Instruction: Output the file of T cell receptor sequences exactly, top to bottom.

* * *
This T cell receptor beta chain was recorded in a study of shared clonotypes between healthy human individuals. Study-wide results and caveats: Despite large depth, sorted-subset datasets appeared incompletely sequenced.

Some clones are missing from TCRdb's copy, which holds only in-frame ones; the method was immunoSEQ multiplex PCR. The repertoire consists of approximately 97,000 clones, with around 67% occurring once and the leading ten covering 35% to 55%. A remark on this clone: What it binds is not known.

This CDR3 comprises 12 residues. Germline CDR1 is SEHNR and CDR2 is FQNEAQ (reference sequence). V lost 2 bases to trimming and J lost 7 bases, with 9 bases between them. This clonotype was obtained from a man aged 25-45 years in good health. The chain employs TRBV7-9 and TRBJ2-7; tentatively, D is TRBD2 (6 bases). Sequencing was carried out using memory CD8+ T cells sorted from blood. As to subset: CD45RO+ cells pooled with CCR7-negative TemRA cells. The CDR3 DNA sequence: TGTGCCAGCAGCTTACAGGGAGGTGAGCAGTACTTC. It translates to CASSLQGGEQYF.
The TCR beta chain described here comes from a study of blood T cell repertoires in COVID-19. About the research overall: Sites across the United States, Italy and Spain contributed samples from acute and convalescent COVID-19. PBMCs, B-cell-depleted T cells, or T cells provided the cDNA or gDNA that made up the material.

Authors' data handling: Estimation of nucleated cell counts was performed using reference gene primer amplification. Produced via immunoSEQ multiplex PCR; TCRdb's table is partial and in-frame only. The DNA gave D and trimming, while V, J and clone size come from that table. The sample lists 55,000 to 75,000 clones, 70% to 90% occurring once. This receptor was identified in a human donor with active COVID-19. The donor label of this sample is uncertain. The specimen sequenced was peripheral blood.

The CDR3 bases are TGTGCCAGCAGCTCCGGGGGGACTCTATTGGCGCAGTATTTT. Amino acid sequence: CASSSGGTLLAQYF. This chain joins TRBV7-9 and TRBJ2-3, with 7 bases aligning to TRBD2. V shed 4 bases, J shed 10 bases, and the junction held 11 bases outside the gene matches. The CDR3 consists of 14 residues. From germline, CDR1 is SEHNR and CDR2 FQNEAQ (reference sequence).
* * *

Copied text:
This T cell receptor beta chain was recorded in a study of shared clonotypes between healthy human individuals. Study-wide results and caveats: Despite large depth, sorted-subset datasets appeared incompletely sequenced.

Some clones are missing from TCRdb's copy, which holds only in-frame ones; the method was immunoSEQ multiplex PCR. The repertoire consists of approximately 97,000 clones, with around 67% occurring once and the leading ten covering 35% to 55%. A remark on this clone: What it binds is not known.

This CDR3 comprises 12 residues. Germline CDR1 is SEHNR and CDR2 is FQNEAQ (reference sequence). V lost 2 bases to trimming and J lost 7 bases, with 9 bases between them. This clonotype was obtained from a man aged 25-45 years in good health. The chain employs TRBV7-9 and TRBJ2-7; tentatively, D is TRBD2 (6 bases). Sequencing was carried out using memory CD8+ T cells sorted from blood. As to subset: CD45RO+ cells pooled with CCR7-negative TemRA cells. The CDR3 DNA sequence: TGTGCCAGCAGCTTACAGGGAGGTGAGCAGTACTTC. It translates to CASSLQGGEQYF.
The TCR beta chain described here comes from a study of blood T cell repertoires in COVID-19. About the research overall: Sites across the United States, Italy and Spain contributed samples from acute and convalescent COVID-19. PBMCs, B-cell-depleted T cells, or T cells provided the cDNA or gDNA that made up the material.

Authors' data handling: Estimation of nucleated cell counts was performed using reference gene primer amplification. Produced via immunoSEQ multiplex PCR; TCRdb's table is partial and in-frame only. The DNA gave D and trimming, while V, J and clone size come from that table. The sample lists 55,000 to 75,000 clones, 70% to 90% occurring once. This receptor was identified in a human donor with active COVID-19. The donor label of this sample is uncertain. The specimen sequenced was peripheral blood.

The CDR3 bases are TGTGCCAGCAGCTCCGGGGGGACTCTATTGGCGCAGTATTTT. Amino acid sequence: CASSSGGTLLAQYF. This chain joins TRBV7-9 and TRBJ2-3, with 7 bases aligning to TRBD2. V shed 4 bases, J shed 10 bases, and the junction held 11 bases outside the gene matches. The CDR3 consists of 14 residues. From germline, CDR1 is SEHNR and CDR2 FQNEAQ (reference sequence).